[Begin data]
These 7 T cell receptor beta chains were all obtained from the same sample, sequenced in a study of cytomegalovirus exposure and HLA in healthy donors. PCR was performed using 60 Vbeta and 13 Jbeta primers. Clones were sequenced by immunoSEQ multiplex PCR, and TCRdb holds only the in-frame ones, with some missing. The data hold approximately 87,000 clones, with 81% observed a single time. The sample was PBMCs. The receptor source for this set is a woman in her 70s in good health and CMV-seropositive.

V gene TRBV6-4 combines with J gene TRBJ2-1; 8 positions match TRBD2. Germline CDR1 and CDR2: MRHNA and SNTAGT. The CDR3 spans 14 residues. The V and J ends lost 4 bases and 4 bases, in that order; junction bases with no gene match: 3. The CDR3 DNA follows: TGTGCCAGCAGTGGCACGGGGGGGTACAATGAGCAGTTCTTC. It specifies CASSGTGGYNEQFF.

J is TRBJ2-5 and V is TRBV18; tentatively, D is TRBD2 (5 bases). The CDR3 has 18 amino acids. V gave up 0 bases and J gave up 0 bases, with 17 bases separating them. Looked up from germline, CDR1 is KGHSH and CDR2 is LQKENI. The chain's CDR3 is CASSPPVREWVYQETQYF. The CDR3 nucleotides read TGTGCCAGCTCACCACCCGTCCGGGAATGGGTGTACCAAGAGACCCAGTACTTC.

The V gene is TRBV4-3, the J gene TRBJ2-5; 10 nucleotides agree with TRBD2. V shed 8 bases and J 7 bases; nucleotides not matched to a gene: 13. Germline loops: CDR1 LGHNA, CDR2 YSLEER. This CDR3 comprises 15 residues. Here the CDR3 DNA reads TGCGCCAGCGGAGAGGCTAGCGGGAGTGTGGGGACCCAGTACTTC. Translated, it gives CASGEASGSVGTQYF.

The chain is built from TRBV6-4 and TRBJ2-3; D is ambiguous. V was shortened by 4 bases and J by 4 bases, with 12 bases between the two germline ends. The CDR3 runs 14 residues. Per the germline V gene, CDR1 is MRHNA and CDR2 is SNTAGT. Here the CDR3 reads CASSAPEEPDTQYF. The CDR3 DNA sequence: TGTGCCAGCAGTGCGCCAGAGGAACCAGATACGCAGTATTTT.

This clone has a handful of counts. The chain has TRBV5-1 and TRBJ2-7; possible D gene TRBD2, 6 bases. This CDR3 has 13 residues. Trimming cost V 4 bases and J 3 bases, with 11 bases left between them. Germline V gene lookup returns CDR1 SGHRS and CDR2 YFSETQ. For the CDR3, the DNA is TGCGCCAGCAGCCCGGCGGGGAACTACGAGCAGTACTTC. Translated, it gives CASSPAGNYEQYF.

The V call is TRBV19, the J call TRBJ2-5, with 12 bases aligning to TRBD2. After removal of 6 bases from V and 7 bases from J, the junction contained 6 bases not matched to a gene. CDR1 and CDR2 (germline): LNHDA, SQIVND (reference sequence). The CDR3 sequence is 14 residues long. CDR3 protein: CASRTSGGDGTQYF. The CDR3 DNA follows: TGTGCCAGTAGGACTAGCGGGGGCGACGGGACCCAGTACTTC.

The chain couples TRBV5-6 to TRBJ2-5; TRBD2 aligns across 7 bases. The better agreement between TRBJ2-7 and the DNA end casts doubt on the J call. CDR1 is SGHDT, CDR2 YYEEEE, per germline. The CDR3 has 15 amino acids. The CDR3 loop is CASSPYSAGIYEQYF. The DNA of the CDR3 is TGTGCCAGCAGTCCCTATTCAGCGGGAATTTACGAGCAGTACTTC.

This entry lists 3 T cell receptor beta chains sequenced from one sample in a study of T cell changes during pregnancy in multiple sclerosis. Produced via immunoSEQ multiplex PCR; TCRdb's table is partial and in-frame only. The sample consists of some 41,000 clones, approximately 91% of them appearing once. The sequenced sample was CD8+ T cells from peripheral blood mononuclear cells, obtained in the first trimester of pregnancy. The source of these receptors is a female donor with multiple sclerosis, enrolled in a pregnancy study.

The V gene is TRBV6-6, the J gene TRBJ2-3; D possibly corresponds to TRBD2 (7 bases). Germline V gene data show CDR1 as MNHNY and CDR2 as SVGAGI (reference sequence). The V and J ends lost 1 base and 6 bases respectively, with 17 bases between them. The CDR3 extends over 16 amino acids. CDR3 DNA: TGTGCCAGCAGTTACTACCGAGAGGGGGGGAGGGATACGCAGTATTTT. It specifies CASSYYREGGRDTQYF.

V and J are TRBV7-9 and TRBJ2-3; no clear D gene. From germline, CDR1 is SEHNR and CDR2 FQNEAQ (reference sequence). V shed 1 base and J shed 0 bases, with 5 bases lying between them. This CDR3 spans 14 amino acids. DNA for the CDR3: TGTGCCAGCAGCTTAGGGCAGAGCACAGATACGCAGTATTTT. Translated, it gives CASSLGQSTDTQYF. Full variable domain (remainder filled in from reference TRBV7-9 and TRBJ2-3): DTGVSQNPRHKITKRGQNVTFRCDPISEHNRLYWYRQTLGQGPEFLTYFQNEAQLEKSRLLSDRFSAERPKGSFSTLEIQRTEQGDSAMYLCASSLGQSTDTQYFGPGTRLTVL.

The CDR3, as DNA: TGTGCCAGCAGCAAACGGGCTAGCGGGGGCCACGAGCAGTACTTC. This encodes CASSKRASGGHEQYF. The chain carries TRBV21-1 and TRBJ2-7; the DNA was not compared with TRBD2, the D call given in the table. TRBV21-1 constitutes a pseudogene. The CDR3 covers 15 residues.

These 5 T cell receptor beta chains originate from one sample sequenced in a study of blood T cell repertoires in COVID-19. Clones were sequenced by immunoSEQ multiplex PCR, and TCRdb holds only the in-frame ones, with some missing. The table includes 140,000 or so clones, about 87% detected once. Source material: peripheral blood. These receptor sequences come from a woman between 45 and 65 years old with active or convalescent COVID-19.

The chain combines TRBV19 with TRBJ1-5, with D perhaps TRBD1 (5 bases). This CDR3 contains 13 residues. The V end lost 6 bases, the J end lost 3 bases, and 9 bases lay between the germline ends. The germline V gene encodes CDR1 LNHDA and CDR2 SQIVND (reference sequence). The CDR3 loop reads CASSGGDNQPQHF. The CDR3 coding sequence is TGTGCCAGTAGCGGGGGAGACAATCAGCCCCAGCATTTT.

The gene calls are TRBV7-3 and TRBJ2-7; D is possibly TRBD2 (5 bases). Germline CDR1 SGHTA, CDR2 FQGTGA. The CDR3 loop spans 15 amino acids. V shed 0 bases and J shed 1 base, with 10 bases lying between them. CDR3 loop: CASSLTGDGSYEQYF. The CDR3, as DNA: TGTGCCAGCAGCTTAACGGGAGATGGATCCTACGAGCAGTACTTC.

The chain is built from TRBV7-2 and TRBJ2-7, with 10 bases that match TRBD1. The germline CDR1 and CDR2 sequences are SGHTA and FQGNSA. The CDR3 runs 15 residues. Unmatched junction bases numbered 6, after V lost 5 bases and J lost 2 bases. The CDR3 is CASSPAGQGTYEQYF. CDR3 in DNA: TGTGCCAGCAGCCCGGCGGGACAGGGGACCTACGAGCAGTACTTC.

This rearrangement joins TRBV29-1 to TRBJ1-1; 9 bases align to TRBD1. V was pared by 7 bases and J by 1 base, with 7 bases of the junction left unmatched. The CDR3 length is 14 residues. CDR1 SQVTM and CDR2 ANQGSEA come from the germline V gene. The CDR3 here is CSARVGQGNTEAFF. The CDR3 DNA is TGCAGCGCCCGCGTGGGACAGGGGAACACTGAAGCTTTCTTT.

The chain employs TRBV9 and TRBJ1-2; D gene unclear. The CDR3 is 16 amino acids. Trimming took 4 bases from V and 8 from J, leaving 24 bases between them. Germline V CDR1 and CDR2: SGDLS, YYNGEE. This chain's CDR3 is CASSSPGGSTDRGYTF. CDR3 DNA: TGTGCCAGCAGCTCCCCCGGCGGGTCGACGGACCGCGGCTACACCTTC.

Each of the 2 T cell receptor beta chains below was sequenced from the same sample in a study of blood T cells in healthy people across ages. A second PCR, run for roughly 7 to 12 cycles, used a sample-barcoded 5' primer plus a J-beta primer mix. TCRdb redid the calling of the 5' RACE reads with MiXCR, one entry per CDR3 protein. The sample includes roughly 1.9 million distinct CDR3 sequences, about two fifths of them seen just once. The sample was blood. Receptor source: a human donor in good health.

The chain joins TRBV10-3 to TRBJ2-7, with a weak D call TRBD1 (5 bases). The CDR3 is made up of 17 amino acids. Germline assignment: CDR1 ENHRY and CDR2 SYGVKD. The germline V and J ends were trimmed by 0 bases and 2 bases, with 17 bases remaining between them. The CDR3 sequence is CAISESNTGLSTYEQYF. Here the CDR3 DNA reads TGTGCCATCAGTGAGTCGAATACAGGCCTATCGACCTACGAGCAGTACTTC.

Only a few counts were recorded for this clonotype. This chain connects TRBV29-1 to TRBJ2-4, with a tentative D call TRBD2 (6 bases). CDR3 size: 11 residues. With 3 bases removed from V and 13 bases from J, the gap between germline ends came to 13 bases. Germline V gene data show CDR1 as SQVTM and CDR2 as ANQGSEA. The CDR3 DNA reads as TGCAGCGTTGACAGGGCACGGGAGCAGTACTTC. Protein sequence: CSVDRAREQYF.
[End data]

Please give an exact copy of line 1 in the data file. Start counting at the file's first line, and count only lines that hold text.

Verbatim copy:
These 7 T cell receptor beta chains were all obtained from the same sample, sequenced in a study of cytomegalovirus exposure and HLA in healthy donors. PCR was performed using 60 Vbeta and 13 Jbeta primers. Clones were sequenced by immunoSEQ multiplex PCR, and TCRdb holds only the in-frame ones, with some missing. The data hold approximately 87,000 clones, with 81% observed a single time. The sample was PBMCs. The receptor source for this set is a woman in her 70s in good health and CMV-seropositive.